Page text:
Stories of Stewards
The heat of early morning signals that today the soils in the meadows are heating up. Walking through the various meadows the Conservancy has helped protect, you can almost hear the seeds germinating and the new native plants taking root. This is an event to celebrate because these seeds have been planted with craft, hope and community support to resemble the classic meadow ecosystem.
The prefix “re” has two meanings: “back” or “new, again.” Maybe restoration is not moving backward at all, but forward, to a different trajectory. Restoration may not be the attempt to revisit or re-create some mythical past or condition. More likely, it is the making of a new scenario—one more functional than a field, a parking lot, a sea of spotted knapweed.
This spring, two landowners who have protected their land with conservation easements are starting restoration projects. They are a part of what local author Stephanie Mills calls, “the society of restorations.” They have entered in collaborations with various community members and an outstanding government program.
From our 2012 Spring Newsletter
Spring is here and the trees and flowers are starting to bloom. Although we usually invite plants to display themselves this time of year, not all are welcomed with open arms. Invasive species are emerging as well which means eradication and restoration efforts will begin in order to control unwanted species on our natural areas and preserves. Just like native plants, invasives have a unique growing cycle such as the time of year it flowers and seeds. When working to control invasive plants, eradication efforts are conducted when the plant is in the part of the cycle that is most susceptible to control measures.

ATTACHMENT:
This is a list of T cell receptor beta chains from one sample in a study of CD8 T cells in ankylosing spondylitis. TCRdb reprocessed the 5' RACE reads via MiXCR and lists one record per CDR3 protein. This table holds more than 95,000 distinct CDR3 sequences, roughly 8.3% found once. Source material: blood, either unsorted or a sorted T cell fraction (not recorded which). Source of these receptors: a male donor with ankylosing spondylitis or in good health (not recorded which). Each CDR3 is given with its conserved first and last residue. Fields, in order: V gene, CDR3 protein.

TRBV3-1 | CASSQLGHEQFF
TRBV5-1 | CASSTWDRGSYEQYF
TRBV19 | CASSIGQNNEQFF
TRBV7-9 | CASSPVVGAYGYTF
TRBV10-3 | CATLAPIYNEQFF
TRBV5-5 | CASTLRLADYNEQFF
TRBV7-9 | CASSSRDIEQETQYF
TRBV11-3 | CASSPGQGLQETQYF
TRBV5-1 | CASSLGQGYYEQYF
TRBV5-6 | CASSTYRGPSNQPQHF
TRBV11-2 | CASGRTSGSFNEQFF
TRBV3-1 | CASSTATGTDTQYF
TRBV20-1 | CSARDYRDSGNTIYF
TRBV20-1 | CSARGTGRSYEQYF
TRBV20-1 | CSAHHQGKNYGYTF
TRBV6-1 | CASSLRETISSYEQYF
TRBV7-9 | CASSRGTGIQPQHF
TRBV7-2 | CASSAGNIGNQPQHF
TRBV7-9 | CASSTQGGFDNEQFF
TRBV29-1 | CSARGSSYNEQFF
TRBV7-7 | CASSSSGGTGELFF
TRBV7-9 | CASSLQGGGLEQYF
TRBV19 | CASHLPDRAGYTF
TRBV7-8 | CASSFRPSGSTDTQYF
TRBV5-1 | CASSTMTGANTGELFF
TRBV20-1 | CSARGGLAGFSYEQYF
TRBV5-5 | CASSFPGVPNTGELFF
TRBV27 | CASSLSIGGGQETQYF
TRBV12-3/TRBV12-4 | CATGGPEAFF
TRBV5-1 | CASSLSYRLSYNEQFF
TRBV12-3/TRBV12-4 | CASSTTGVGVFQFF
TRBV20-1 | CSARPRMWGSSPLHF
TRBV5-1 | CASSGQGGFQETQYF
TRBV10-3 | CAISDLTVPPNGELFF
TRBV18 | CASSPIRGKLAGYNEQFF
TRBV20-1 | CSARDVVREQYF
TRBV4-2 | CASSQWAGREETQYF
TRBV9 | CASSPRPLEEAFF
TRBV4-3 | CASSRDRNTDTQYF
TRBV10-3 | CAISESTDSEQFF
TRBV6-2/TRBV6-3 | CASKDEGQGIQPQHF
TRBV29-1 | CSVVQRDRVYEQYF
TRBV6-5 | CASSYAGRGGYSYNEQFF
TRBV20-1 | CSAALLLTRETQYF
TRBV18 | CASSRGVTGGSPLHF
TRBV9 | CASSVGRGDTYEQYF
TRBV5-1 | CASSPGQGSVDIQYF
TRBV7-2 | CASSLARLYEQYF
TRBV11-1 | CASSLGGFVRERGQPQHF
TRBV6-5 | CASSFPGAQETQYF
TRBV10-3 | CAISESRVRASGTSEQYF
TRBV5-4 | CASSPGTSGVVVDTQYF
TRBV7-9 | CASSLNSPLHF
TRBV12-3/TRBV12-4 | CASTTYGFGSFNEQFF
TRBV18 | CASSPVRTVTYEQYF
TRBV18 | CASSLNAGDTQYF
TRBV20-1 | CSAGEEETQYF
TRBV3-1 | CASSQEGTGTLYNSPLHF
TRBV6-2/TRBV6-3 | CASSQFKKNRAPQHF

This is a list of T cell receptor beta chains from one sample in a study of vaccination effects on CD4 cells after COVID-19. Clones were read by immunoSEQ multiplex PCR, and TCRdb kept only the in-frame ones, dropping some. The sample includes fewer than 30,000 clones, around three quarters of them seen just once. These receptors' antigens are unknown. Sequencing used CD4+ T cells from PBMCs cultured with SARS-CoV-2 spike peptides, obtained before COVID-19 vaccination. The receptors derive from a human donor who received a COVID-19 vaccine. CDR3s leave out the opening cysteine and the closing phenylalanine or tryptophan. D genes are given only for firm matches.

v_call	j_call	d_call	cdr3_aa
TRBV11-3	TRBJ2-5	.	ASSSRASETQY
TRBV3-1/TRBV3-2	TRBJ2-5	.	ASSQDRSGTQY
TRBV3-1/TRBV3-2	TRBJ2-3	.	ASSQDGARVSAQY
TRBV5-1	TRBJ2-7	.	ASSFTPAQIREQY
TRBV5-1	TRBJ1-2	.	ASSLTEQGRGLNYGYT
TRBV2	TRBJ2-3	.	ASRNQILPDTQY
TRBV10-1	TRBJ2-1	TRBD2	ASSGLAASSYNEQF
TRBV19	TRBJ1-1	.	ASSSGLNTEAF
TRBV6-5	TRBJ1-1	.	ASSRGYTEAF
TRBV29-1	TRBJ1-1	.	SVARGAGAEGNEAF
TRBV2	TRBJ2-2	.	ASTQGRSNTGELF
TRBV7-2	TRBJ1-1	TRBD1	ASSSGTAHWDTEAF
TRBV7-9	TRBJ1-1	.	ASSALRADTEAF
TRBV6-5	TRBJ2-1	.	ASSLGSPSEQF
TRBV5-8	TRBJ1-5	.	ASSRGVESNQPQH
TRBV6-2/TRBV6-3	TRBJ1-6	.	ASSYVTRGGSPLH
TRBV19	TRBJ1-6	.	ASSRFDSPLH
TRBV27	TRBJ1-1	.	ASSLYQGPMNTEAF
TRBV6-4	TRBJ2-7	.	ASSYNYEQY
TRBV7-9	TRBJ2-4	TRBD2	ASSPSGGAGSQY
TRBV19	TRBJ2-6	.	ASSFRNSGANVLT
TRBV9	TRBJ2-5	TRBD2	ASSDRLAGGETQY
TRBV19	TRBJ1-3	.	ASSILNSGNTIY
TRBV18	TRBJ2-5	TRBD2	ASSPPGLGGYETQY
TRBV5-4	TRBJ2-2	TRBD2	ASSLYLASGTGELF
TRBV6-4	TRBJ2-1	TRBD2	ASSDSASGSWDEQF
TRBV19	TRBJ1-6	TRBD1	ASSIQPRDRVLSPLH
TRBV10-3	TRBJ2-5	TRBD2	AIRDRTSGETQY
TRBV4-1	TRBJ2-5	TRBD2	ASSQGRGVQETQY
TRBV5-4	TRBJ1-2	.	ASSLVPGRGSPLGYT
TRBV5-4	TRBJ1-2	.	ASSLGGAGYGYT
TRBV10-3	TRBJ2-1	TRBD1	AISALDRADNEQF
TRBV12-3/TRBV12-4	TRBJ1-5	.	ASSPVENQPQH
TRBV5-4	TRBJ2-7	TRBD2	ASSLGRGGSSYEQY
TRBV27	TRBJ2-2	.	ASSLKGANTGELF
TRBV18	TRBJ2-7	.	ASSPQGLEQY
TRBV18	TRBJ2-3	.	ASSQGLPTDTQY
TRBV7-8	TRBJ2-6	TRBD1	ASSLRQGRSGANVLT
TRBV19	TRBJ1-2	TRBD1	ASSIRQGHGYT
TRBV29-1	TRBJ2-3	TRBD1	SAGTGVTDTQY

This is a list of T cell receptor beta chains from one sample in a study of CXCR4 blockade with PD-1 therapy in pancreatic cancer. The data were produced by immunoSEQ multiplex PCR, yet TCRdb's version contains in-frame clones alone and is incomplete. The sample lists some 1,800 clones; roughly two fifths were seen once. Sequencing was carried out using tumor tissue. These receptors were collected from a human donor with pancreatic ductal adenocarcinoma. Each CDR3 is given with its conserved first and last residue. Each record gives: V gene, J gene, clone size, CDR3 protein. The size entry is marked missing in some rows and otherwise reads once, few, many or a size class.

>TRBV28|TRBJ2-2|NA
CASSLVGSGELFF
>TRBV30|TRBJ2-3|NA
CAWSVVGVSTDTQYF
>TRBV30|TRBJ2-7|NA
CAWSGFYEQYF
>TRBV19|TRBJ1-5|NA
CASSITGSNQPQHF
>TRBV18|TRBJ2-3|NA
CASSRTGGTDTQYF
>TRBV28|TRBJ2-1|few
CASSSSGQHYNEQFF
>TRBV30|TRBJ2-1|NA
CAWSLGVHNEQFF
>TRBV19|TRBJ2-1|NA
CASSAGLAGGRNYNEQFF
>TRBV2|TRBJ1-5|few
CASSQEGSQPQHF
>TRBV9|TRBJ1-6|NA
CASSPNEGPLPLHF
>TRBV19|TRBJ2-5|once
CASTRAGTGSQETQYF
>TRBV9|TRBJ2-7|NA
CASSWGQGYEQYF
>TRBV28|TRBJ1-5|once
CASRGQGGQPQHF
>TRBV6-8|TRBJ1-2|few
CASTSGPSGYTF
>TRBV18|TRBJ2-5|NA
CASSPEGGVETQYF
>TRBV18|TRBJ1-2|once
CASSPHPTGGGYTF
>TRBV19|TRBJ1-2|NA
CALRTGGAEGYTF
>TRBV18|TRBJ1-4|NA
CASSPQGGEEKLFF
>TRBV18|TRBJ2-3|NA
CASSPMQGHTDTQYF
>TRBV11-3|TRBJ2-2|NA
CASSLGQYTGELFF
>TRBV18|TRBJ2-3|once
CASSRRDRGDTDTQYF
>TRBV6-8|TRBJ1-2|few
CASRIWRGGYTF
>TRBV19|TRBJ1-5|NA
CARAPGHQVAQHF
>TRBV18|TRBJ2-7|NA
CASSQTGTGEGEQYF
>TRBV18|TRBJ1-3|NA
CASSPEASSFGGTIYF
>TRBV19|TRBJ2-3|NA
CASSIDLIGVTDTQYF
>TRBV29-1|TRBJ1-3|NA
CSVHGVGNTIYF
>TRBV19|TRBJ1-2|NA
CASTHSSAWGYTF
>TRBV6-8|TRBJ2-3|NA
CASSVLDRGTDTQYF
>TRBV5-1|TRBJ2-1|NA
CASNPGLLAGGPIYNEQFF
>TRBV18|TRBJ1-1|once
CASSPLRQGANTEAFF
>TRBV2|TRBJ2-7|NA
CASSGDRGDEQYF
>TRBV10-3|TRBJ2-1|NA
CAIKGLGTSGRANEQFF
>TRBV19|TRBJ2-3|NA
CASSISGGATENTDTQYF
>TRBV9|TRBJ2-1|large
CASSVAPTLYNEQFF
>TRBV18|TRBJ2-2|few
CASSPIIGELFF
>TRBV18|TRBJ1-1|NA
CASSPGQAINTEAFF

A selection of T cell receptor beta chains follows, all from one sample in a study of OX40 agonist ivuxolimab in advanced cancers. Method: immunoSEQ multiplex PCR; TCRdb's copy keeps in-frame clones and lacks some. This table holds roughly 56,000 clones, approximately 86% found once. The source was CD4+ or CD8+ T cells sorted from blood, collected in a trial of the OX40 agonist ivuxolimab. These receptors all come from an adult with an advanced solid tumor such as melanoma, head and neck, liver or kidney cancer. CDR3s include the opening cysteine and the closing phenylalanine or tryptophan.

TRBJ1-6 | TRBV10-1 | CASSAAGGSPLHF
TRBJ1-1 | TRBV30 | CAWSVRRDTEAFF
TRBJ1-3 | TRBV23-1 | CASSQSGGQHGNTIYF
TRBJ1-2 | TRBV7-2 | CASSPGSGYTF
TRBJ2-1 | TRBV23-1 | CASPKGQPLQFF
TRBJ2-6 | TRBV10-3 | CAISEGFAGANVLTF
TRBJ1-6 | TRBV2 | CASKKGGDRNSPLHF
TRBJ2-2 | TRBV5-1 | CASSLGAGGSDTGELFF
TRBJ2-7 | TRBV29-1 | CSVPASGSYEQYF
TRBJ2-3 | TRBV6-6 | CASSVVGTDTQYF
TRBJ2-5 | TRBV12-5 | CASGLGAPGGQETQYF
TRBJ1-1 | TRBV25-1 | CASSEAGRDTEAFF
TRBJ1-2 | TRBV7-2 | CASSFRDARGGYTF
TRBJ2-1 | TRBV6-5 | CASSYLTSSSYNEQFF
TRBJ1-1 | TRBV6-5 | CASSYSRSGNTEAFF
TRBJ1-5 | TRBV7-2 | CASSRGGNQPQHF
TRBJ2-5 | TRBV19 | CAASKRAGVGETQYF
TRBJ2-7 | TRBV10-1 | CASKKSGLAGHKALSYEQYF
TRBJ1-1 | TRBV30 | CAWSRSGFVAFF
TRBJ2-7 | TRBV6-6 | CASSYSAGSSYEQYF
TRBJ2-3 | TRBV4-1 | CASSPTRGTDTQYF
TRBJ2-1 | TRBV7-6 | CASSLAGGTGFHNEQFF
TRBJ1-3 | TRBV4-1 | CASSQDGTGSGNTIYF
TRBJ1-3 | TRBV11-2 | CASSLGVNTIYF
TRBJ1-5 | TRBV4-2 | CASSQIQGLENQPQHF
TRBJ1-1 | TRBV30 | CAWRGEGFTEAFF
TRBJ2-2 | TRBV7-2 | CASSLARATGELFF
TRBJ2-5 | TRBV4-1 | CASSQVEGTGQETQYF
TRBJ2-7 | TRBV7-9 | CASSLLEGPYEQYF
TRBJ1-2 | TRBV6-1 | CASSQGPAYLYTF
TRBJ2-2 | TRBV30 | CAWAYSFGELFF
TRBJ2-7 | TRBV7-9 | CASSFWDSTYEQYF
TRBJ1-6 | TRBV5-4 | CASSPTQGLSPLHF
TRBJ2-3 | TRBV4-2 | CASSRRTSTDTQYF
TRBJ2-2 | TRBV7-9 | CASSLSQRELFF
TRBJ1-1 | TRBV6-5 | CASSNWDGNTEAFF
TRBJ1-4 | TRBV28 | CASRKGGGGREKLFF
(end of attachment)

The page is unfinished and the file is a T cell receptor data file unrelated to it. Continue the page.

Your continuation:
During this time of year, the Conservancy focuses on several plants for eradication- particularly garlic mustard and sweet woodruff. Unlike non-native phragmites, these plants are treated early in the growing season as opposed to the fall. The plants pose a threat due to their ability to spread fast and crowd out native plants such as trillium, jack-in-the-pulpit, and lady slippers. Some areas in Leelanau County, including Conservancy land, have been infested with these two species.
One of the Conservancy’s long-term ecological goals is to prevent the establishment of these plants in high quality, undisturbed natural areas- more specifically areas at the tip of the peninsula near Leelanau State Park. Sweet woodruff, which is quite pervasive at the Whaleback Natural Area in Leland, is not well established at the tip so we are working hard to prevent its spread through out the county. Last year, during a survey at Kehl Lake Natural Area near the state park a small infestation of sweet woodruff was found at the trailhead. The patch was treated immediately which will help ensure the species will not spread to the interior of the natural area and become costly to remove down the road.
Garlic mustard is widespread in southern Michigan, taking over large areas of forest understory. The plant now has a strong foothold in Northern Michigan as well including many areas in Leelanau. A small infestation was spotted by a Conservancy summer intern two years ago at the Lighthouse West Natural Area north of Northport. Since then we have worked to eradicate the species and are hoping to eliminate it entirely from area within a few years.